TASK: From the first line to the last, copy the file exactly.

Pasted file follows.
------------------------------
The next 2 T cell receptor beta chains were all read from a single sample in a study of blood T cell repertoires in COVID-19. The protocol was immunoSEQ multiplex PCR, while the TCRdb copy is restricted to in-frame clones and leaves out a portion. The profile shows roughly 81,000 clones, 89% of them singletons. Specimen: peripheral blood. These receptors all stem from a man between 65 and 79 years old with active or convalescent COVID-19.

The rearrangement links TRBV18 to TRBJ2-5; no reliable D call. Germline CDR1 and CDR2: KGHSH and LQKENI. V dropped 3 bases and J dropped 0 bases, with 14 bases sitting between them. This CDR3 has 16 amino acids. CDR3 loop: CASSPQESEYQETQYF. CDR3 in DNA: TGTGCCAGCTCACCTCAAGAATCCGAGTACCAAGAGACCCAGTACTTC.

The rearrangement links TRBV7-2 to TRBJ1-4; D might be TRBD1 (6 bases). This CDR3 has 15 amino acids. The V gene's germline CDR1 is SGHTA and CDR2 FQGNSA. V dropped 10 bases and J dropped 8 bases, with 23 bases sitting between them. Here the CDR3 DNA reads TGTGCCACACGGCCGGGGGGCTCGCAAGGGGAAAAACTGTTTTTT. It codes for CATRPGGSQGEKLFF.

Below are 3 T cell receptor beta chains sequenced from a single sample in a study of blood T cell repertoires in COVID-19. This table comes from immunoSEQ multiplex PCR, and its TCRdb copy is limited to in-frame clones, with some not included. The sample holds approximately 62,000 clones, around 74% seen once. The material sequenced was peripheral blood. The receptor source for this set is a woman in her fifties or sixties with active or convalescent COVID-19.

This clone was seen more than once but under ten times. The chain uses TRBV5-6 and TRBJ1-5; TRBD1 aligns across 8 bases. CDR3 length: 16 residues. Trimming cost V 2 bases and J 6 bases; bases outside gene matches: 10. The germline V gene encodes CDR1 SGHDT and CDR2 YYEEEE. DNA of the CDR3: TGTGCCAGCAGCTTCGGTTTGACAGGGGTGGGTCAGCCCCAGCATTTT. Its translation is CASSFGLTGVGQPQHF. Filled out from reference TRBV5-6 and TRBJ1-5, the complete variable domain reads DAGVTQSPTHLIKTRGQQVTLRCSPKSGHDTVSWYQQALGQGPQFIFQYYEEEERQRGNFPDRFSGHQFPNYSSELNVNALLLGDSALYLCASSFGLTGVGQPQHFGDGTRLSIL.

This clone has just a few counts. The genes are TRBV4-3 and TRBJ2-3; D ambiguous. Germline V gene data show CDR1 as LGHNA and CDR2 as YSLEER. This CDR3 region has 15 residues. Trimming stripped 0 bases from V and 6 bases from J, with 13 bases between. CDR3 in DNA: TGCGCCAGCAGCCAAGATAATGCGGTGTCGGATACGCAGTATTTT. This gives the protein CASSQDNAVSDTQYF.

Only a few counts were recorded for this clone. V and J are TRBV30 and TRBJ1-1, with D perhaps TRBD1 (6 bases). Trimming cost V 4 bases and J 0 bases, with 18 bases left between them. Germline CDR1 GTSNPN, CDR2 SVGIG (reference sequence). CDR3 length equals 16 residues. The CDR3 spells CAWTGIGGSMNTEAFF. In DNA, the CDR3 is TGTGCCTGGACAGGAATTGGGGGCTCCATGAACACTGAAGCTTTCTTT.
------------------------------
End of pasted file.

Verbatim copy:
The next 2 T cell receptor beta chains were all read from a single sample in a study of blood T cell repertoires in COVID-19. The protocol was immunoSEQ multiplex PCR, while the TCRdb copy is restricted to in-frame clones and leaves out a portion. The profile shows roughly 81,000 clones, 89% of them singletons. Specimen: peripheral blood. These receptors all stem from a man between 65 and 79 years old with active or convalescent COVID-19.

The rearrangement links TRBV18 to TRBJ2-5; no reliable D call. Germline CDR1 and CDR2: KGHSH and LQKENI. V dropped 3 bases and J dropped 0 bases, with 14 bases sitting between them. This CDR3 has 16 amino acids. CDR3 loop: CASSPQESEYQETQYF. CDR3 in DNA: TGTGCCAGCTCACCTCAAGAATCCGAGTACCAAGAGACCCAGTACTTC.

The rearrangement links TRBV7-2 to TRBJ1-4; D might be TRBD1 (6 bases). This CDR3 has 15 amino acids. The V gene's germline CDR1 is SGHTA and CDR2 FQGNSA. V dropped 10 bases and J dropped 8 bases, with 23 bases sitting between them. Here the CDR3 DNA reads TGTGCCACACGGCCGGGGGGCTCGCAAGGGGAAAAACTGTTTTTT. It codes for CATRPGGSQGEKLFF.

Below are 3 T cell receptor beta chains sequenced from a single sample in a study of blood T cell repertoires in COVID-19. This table comes from immunoSEQ multiplex PCR, and its TCRdb copy is limited to in-frame clones, with some not included. The sample holds approximately 62,000 clones, around 74% seen once. The material sequenced was peripheral blood. The receptor source for this set is a woman in her fifties or sixties with active or convalescent COVID-19.

This clone was seen more than once but under ten times. The chain uses TRBV5-6 and TRBJ1-5; TRBD1 aligns across 8 bases. CDR3 length: 16 residues. Trimming cost V 2 bases and J 6 bases; bases outside gene matches: 10. The germline V gene encodes CDR1 SGHDT and CDR2 YYEEEE. DNA of the CDR3: TGTGCCAGCAGCTTCGGTTTGACAGGGGTGGGTCAGCCCCAGCATTTT. Its translation is CASSFGLTGVGQPQHF. Filled out from reference TRBV5-6 and TRBJ1-5, the complete variable domain reads DAGVTQSPTHLIKTRGQQVTLRCSPKSGHDTVSWYQQALGQGPQFIFQYYEEEERQRGNFPDRFSGHQFPNYSSELNVNALLLGDSALYLCASSFGLTGVGQPQHFGDGTRLSIL.

This clone has just a few counts. The genes are TRBV4-3 and TRBJ2-3; D ambiguous. Germline V gene data show CDR1 as LGHNA and CDR2 as YSLEER. This CDR3 region has 15 residues. Trimming stripped 0 bases from V and 6 bases from J, with 13 bases between. CDR3 in DNA: TGCGCCAGCAGCCAAGATAATGCGGTGTCGGATACGCAGTATTTT. This gives the protein CASSQDNAVSDTQYF.

Only a few counts were recorded for this clone. V and J are TRBV30 and TRBJ1-1, with D perhaps TRBD1 (6 bases). Trimming cost V 4 bases and J 0 bases, with 18 bases left between them. Germline CDR1 GTSNPN, CDR2 SVGIG (reference sequence). CDR3 length equals 16 residues. The CDR3 spells CAWTGIGGSMNTEAFF. In DNA, the CDR3 is TGTGCCTGGACAGGAATTGGGGGCTCCATGAACACTGAAGCTTTCTTT.